A method of creating a patient-specific abutment to be coupled to an implant installed in a mouth of a patient includes non-rotationally attaching a temporary abutment to the implant. The temporary abutment includes at least one informational marker indicative of one or more characteristics of the implant. A temporary prosthetic assembly is non-rotationally attached to the temporary abutment such that the temporary prosthetic assembly is removable therefrom. After a sufficient period of time during which gingival tissue surrounding the temporary prosthetic assembly has healed, the temporary prosthetic assembly is removed from the temporary abutment. After the removing, at least a portion of the mouth is scanned including the temporary abutment to generate scan data. From the scan data, emergence profile information for the gingival tissue adjacent to the temporary abutment is obtained and informational marker information from the temporary abutment is obtained. Based on the emergence profile information for the gingival tissue and the informational marker information, a three-dimensional model of at least a portion of the mouth is created. A patient-specific abutment is designed from the three-dimensional model.

A method of creating a patient-specific abutment to be coupled to an implant installed in a mouth of a patient includes attaching a non-round temporary prosthesis to the implant. The temporary prosthesis includes a temporary abutment that has at least one informational marker indicative of one or more characteristics of the implant. After gingival tissue surrounding the temporary prosthesis has healed in a non-round fashion, the temporary prosthesis is disassembled to expose the at least one informational marker on the temporary abutment without removing the temporary abutment from the implant. A scanning process is used to scan the at least one informational marker to obtain data including data associated with information about the implant. A patient-specific abutment is created from the data obtained via the scanning process.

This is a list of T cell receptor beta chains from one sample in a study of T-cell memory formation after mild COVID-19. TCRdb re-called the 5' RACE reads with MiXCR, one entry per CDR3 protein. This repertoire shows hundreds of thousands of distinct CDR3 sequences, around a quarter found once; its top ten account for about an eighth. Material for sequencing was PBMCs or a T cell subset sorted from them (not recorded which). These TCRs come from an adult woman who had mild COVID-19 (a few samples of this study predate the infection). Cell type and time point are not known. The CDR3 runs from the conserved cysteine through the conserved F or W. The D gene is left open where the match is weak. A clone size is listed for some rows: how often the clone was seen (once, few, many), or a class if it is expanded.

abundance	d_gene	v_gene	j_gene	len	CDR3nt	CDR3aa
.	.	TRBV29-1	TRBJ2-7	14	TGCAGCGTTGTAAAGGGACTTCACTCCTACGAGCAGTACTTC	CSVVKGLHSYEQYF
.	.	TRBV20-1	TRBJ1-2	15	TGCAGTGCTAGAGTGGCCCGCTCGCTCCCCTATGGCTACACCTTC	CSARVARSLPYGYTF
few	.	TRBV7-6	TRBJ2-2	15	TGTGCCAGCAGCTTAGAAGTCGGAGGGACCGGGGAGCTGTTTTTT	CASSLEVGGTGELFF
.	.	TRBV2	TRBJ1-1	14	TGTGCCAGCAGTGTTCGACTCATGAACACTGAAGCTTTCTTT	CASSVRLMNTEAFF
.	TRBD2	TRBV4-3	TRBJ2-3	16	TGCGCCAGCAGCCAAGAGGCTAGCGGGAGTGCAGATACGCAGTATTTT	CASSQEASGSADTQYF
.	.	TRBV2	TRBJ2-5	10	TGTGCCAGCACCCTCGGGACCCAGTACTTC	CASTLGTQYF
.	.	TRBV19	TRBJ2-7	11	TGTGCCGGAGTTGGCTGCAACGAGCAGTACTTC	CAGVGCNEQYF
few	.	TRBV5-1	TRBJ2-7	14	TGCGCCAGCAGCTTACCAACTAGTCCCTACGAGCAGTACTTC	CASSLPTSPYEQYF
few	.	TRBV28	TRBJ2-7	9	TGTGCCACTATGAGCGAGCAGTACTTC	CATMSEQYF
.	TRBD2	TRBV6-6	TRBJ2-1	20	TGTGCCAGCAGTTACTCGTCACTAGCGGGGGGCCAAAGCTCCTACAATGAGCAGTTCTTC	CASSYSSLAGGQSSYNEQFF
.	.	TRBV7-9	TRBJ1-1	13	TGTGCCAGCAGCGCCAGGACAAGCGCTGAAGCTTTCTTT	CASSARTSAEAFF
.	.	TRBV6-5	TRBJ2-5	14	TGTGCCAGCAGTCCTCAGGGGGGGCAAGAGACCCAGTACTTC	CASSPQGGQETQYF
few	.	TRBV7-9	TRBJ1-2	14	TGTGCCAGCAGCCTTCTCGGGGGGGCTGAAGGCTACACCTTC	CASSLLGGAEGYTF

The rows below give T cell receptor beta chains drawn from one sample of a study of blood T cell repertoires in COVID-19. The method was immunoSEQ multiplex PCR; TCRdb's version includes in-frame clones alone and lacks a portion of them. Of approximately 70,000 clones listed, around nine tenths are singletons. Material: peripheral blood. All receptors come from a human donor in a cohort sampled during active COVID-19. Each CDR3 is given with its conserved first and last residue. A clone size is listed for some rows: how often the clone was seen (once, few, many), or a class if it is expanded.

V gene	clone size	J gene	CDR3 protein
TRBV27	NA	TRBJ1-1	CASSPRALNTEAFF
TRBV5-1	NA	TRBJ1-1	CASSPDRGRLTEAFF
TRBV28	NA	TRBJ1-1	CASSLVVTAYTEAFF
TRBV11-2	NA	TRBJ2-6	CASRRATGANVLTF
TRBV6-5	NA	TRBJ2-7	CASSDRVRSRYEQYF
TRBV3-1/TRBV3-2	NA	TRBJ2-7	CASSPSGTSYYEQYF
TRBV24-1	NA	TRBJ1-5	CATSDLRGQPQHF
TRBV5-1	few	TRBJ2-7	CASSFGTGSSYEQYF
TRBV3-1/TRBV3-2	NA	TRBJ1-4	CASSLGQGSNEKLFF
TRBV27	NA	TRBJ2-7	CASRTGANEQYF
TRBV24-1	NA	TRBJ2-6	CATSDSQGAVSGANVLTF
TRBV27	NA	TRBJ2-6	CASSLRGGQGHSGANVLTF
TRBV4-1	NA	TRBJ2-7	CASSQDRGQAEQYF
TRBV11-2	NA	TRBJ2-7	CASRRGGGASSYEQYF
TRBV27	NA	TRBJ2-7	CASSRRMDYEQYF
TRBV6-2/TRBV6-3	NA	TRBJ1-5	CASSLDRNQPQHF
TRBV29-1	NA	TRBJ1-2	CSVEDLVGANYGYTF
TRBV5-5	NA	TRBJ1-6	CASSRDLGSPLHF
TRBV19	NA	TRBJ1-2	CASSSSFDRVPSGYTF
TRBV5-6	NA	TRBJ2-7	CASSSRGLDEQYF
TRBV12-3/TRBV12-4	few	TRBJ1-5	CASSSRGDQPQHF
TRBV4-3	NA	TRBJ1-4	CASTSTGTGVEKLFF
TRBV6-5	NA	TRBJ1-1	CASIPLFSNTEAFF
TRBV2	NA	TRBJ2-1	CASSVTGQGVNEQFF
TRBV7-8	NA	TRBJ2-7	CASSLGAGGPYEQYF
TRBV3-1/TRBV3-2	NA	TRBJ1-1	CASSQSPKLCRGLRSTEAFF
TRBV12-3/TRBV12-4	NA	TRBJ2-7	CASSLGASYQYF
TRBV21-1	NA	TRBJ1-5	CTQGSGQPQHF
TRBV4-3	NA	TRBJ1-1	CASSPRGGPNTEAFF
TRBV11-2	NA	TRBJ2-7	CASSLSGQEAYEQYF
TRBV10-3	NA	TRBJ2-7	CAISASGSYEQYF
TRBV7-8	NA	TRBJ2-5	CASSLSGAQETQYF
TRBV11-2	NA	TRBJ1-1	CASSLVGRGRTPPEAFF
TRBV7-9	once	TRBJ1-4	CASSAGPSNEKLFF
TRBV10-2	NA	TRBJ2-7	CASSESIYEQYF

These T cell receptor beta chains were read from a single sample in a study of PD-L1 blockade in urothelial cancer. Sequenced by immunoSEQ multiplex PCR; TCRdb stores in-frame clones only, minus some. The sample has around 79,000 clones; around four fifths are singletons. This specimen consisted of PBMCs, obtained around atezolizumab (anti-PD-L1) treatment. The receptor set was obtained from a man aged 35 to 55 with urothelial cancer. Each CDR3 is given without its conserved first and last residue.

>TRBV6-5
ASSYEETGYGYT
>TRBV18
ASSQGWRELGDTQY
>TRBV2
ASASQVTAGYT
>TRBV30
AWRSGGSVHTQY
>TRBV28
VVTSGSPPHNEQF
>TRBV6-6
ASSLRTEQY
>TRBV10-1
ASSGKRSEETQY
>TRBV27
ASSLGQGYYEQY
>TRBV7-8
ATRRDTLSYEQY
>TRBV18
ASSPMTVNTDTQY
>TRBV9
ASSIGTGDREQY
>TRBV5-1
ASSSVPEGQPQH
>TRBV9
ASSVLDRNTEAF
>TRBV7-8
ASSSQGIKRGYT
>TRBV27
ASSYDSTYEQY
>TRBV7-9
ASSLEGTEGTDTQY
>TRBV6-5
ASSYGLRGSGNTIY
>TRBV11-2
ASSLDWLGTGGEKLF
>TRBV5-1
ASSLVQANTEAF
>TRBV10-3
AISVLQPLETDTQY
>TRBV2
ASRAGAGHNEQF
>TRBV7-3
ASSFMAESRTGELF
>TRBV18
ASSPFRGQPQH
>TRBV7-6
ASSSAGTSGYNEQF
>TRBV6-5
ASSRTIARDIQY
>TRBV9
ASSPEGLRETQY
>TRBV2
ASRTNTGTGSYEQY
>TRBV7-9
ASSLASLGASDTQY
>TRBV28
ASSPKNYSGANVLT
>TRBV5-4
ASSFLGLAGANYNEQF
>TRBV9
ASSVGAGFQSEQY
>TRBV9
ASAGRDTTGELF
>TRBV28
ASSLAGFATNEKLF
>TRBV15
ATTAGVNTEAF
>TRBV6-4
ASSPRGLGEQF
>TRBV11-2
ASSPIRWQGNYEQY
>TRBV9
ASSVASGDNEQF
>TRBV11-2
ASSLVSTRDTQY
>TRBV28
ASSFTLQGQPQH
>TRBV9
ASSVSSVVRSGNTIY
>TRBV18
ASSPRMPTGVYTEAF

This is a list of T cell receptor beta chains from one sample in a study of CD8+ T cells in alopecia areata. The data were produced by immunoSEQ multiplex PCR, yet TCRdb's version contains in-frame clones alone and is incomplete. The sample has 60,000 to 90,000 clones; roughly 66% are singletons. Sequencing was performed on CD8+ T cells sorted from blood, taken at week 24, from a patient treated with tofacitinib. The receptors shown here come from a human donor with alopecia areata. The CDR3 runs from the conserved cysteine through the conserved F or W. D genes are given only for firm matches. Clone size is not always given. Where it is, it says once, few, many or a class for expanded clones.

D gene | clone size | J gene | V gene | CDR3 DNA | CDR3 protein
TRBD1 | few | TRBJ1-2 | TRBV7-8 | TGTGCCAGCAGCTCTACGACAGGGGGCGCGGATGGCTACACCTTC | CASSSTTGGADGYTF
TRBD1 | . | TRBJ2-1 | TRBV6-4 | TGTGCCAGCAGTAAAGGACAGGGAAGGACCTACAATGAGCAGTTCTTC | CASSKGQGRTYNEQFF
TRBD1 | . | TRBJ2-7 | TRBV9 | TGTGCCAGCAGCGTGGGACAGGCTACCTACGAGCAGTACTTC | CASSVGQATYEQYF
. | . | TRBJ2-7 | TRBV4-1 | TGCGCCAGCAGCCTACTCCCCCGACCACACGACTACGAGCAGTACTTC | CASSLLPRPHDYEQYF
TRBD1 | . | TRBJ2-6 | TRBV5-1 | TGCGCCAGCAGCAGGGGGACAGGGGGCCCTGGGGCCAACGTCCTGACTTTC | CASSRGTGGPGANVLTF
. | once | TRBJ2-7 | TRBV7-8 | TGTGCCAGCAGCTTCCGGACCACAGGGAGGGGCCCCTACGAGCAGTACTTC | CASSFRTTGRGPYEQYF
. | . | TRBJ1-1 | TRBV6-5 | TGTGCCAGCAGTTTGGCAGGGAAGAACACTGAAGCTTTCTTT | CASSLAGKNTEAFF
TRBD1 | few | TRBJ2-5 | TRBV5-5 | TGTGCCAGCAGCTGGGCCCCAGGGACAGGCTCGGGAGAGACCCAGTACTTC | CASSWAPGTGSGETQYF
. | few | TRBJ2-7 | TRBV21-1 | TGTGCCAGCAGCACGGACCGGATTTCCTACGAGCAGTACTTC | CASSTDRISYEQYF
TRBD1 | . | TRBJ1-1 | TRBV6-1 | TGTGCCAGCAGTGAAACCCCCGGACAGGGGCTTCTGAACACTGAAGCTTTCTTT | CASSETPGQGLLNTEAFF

A method of creating a patient-specific abutment to be coupled to an implant installed in a mouth of a patient includes non-rotationally attaching a temporary abutment to the dental implant. The temporary abutment includes at least one informational marker indicative of one or more characteristics of the implant. At least a portion of the mouth including the temporary abutment is scanned to generate a first set of scan data. After a shape for a temporary prosthesis has been selected, a temporary prosthesis is scanned outside of the mouth to generate a second set of scan data. The temporary prosthesis is attached to the temporary abutment such that the temporary prosthesis is removable therefrom. The first and the second sets of scan data is analyzed to obtain informational marker information and to obtain predicted anatomically shaped emergence gingiva profile information. A three-dimensional model of at least a portion of the mouth from the first and the second sets of scan data is created. A patient-specific abutment is designed from the three-dimensional model.

A method of creating a patient-specific abutment to be coupled to an implant installed in a mouth of a patient includes non-rotationally attaching a temporary abutment to the implant. The temporary abutment includes at least one informational marker indicative of one or more characteristics of the implant. A temporary abutment cap is snap-fitted on the temporary abutment such that the temporary abutment cap is removable therefrom and at least partially obscures the at least one informational marker of the temporary abutment. A temporary prosthesis is attached to the temporary abutment cap. After a sufficient period of time during which gingival tissue surrounding the temporary prosthesis, the temporary abutment cap, and the temporary abutment has healed, the temporary prosthesis and the temporary abutment cap are removed from the temporary abutment. After the removing, at least a portion of the mouth is scanned including the temporary abutment to generate scan data. From the scan data, emergence profile information for the gingival tissue adjacent to the temporary abutment is obtained and informational marker information from the temporary abutment is obtained. Based on the emergence profile information for the gingival tissue and the informational marker information, a three-dimensional model of at least a portion of the mouth is created. A patient-specific abutment is designed from the three-dimensional model.